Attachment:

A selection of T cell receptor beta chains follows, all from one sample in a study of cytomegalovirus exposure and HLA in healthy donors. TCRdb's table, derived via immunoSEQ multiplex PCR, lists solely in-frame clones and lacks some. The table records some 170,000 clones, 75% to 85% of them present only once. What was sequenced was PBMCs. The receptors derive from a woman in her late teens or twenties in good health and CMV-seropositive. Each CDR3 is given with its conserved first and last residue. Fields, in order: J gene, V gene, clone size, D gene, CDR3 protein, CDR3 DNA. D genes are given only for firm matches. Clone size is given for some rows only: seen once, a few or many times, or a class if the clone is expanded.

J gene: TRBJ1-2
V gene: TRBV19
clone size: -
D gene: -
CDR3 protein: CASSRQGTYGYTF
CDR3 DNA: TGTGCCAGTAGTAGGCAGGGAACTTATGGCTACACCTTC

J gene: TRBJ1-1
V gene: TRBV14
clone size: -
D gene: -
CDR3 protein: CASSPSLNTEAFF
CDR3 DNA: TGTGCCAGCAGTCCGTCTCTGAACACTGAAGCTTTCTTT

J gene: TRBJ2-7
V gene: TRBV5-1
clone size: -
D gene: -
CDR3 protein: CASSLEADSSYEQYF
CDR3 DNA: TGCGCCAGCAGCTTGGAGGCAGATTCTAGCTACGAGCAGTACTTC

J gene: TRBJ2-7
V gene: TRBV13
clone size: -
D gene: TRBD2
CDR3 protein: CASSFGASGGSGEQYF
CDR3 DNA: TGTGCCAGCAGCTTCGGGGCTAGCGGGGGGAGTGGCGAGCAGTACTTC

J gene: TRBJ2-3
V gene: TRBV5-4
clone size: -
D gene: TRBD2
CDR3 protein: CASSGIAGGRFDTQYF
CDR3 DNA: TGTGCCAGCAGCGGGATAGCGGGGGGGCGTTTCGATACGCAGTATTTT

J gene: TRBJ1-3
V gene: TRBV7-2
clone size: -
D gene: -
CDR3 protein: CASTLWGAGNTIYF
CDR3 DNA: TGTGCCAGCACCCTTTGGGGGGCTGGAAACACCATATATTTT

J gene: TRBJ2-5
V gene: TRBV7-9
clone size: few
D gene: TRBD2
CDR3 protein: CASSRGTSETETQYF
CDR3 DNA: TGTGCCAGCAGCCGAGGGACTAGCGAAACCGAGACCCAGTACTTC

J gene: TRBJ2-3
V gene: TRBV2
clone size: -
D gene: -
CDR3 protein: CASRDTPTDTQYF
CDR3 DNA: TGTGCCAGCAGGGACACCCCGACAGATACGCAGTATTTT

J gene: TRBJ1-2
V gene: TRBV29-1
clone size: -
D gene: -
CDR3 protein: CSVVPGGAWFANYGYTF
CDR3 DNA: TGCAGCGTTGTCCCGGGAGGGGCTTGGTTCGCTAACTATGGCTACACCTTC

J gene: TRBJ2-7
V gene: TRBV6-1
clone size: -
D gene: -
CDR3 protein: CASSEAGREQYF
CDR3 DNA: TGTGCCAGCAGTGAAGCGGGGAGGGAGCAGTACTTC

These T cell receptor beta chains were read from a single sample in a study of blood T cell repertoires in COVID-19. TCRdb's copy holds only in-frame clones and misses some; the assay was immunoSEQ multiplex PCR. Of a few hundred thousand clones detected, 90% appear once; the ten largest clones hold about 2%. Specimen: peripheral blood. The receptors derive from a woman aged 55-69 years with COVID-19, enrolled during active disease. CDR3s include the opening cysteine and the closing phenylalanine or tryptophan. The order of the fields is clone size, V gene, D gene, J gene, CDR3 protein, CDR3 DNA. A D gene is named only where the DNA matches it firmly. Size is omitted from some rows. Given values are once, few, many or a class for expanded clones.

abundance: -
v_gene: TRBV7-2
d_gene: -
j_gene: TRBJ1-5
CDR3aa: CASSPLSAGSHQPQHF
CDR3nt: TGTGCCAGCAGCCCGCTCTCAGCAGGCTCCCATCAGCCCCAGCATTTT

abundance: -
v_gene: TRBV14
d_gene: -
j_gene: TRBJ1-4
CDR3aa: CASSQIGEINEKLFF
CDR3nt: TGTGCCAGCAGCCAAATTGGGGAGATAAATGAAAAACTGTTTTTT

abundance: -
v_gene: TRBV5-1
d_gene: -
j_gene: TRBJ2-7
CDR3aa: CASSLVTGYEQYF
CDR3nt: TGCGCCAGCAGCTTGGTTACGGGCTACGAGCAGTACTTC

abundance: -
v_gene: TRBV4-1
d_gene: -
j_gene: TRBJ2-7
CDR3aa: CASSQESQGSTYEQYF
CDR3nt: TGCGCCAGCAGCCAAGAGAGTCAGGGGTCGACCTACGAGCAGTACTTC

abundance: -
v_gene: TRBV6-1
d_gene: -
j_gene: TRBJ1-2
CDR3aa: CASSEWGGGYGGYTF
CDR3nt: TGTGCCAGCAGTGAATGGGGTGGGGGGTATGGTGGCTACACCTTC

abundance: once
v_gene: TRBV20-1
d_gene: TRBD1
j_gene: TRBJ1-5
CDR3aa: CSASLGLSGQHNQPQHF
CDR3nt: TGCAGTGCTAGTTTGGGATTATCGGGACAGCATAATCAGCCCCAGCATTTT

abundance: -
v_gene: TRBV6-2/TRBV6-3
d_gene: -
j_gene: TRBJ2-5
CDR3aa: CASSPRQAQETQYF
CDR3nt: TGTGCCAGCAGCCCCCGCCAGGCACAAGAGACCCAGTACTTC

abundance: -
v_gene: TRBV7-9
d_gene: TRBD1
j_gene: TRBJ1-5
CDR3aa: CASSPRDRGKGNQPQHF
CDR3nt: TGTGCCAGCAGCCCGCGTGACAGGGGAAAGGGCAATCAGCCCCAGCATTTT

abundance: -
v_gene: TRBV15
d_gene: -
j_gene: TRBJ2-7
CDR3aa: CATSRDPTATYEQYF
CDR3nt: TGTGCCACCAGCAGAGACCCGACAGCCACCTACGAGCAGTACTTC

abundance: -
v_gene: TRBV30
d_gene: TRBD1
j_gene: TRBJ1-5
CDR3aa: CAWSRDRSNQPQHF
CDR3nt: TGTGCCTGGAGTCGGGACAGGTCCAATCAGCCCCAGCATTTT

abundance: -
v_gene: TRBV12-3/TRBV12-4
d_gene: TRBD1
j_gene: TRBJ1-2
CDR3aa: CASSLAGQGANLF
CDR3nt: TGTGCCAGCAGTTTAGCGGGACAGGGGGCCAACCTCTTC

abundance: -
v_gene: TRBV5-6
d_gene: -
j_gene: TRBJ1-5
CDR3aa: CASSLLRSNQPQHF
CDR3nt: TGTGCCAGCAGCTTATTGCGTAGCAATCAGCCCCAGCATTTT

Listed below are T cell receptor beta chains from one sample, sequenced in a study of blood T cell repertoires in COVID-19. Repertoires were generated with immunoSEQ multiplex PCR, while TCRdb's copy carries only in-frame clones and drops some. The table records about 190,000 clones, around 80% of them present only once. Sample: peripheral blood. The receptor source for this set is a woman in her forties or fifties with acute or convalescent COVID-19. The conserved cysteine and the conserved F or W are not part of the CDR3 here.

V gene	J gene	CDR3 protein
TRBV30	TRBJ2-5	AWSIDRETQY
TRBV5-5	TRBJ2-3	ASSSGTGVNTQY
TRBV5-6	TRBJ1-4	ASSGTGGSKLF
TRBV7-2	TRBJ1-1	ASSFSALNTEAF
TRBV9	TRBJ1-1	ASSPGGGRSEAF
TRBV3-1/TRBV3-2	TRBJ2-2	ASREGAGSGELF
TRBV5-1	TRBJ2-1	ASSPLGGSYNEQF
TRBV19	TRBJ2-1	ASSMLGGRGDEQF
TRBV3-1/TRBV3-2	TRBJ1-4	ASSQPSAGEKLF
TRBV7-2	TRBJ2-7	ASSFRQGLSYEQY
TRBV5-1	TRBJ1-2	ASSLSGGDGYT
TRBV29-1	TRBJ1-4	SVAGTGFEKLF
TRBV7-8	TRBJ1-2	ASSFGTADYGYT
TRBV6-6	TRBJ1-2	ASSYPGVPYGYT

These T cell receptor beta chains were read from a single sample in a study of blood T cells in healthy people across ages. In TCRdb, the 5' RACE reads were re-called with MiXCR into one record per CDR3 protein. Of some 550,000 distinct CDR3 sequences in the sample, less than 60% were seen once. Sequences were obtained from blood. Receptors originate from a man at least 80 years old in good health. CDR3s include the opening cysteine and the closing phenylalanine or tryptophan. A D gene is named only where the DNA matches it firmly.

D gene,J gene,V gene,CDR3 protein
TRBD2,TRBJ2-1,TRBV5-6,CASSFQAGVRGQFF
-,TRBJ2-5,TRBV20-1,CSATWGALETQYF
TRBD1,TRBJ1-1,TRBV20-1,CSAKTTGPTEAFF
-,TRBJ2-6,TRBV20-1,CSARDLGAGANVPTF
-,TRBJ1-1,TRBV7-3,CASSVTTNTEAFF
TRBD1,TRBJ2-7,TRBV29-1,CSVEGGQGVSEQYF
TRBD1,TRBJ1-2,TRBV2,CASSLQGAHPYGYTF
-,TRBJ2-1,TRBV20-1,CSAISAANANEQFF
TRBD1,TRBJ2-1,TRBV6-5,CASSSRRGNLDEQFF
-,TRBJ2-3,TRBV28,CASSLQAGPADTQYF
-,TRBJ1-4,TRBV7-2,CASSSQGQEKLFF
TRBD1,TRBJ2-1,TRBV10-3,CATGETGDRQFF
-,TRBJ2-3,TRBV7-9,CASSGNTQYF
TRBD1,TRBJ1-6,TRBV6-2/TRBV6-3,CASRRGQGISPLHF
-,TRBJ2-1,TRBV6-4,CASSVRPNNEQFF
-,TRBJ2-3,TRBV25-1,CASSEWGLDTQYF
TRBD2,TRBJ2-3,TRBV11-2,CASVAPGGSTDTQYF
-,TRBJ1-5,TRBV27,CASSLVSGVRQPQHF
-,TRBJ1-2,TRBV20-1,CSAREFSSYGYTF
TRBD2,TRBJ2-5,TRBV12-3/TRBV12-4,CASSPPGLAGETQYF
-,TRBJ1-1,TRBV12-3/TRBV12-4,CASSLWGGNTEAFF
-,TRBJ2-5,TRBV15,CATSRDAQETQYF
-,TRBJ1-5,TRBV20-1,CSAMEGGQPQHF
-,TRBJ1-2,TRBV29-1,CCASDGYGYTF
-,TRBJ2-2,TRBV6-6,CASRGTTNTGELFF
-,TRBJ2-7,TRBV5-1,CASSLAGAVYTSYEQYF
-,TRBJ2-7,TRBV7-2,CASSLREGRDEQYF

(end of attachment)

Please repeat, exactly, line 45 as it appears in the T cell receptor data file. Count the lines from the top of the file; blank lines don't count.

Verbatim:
V gene: TRBV2